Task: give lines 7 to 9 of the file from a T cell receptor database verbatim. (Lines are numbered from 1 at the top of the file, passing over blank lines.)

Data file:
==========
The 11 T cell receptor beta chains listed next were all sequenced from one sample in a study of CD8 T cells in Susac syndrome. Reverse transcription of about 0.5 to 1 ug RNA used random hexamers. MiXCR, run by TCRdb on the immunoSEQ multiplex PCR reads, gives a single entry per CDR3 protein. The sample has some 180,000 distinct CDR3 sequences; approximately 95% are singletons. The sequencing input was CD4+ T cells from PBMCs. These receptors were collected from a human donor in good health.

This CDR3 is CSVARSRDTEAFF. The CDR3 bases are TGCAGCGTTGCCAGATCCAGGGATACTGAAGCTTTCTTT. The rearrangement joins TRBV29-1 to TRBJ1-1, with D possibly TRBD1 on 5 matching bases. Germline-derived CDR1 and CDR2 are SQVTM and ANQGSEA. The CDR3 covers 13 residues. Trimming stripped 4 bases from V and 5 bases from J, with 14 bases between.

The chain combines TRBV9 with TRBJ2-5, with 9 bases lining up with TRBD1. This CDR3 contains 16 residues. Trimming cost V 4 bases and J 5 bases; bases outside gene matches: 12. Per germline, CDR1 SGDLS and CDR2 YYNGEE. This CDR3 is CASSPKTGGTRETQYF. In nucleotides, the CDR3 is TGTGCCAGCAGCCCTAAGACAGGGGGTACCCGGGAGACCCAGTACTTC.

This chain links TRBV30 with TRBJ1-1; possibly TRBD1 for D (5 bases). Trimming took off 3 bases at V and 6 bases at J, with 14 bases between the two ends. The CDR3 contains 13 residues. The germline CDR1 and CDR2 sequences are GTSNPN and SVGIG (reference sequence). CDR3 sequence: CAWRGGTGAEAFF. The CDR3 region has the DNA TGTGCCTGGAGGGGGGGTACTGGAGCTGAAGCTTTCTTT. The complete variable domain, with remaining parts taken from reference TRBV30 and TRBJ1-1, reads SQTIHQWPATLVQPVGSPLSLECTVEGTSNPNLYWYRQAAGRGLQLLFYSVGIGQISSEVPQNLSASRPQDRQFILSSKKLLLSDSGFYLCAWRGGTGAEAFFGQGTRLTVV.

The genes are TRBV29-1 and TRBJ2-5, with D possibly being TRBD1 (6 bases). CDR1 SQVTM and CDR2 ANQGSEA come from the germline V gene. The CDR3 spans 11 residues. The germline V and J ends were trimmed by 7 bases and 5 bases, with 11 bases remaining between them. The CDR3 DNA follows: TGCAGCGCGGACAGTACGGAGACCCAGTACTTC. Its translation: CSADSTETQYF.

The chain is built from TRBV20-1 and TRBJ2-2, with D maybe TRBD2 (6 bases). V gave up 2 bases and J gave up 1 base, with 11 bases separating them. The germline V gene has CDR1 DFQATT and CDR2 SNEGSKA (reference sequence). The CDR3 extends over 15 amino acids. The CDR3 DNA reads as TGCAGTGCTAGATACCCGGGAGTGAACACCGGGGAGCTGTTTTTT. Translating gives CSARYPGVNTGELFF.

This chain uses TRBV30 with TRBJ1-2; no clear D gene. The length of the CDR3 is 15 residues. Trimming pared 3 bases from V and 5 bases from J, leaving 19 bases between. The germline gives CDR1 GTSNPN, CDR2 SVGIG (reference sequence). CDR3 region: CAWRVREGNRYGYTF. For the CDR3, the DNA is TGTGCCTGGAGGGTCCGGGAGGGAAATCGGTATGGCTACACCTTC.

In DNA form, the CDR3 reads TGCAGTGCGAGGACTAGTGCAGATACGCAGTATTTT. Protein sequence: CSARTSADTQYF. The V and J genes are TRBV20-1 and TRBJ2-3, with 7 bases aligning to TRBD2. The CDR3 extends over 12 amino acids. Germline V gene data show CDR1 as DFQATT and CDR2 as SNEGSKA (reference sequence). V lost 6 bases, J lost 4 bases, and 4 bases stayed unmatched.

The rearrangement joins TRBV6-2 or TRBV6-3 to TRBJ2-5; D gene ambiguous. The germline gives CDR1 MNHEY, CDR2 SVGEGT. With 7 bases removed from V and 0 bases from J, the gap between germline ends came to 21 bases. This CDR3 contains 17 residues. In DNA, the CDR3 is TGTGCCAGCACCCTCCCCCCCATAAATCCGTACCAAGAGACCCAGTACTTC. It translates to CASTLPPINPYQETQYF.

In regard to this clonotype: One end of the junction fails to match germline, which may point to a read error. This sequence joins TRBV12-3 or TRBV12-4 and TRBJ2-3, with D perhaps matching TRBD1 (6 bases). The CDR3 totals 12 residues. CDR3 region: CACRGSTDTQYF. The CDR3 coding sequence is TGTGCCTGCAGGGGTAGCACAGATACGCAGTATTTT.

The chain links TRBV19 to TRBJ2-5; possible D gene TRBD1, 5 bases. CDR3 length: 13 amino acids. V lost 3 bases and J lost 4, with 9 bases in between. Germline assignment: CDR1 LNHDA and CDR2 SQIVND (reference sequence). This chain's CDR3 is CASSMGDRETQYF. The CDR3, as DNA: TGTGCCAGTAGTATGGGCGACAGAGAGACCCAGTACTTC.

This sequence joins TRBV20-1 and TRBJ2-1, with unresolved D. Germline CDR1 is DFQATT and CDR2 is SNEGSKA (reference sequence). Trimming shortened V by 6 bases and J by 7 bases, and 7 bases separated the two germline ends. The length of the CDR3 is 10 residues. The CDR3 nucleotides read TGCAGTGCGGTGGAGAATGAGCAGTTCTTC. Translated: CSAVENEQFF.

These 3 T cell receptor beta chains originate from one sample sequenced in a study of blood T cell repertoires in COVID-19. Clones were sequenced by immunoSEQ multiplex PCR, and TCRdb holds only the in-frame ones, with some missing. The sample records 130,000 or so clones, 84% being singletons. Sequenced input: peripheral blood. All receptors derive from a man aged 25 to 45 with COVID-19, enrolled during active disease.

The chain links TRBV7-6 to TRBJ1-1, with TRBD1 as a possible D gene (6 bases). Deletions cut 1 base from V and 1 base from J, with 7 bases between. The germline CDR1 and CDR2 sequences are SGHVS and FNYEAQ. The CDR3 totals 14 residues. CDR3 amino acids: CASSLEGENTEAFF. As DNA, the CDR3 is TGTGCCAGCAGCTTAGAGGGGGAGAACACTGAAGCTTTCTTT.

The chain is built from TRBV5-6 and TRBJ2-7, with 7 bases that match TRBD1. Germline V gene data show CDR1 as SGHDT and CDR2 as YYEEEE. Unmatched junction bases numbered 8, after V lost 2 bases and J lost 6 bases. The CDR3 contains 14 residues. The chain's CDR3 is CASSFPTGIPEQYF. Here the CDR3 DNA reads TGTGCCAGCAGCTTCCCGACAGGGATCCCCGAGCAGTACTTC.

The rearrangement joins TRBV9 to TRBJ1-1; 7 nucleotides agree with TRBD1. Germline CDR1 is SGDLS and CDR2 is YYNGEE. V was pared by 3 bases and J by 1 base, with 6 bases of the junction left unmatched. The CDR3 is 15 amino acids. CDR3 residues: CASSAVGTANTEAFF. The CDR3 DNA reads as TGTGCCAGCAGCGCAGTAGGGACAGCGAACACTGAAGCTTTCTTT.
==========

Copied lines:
This chain uses TRBV30 with TRBJ1-2; no clear D gene. The length of the CDR3 is 15 residues. Trimming pared 3 bases from V and 5 bases from J, leaving 19 bases between. The germline gives CDR1 GTSNPN, CDR2 SVGIG (reference sequence). CDR3 region: CAWRVREGNRYGYTF. For the CDR3, the DNA is TGTGCCTGGAGGGTCCGGGAGGGAAATCGGTATGGCTACACCTTC.

In DNA form, the CDR3 reads TGCAGTGCGAGGACTAGTGCAGATACGCAGTATTTT. Protein sequence: CSARTSADTQYF. The V and J genes are TRBV20-1 and TRBJ2-3, with 7 bases aligning to TRBD2. The CDR3 extends over 12 amino acids. Germline V gene data show CDR1 as DFQATT and CDR2 as SNEGSKA (reference sequence). V lost 6 bases, J lost 4 bases, and 4 bases stayed unmatched.

The rearrangement joins TRBV6-2 or TRBV6-3 to TRBJ2-5; D gene ambiguous. The germline gives CDR1 MNHEY, CDR2 SVGEGT. With 7 bases removed from V and 0 bases from J, the gap between germline ends came to 21 bases. This CDR3 contains 17 residues. In DNA, the CDR3 is TGTGCCAGCACCCTCCCCCCCATAAATCCGTACCAAGAGACCCAGTACTTC. It translates to CASTLPPINPYQETQYF.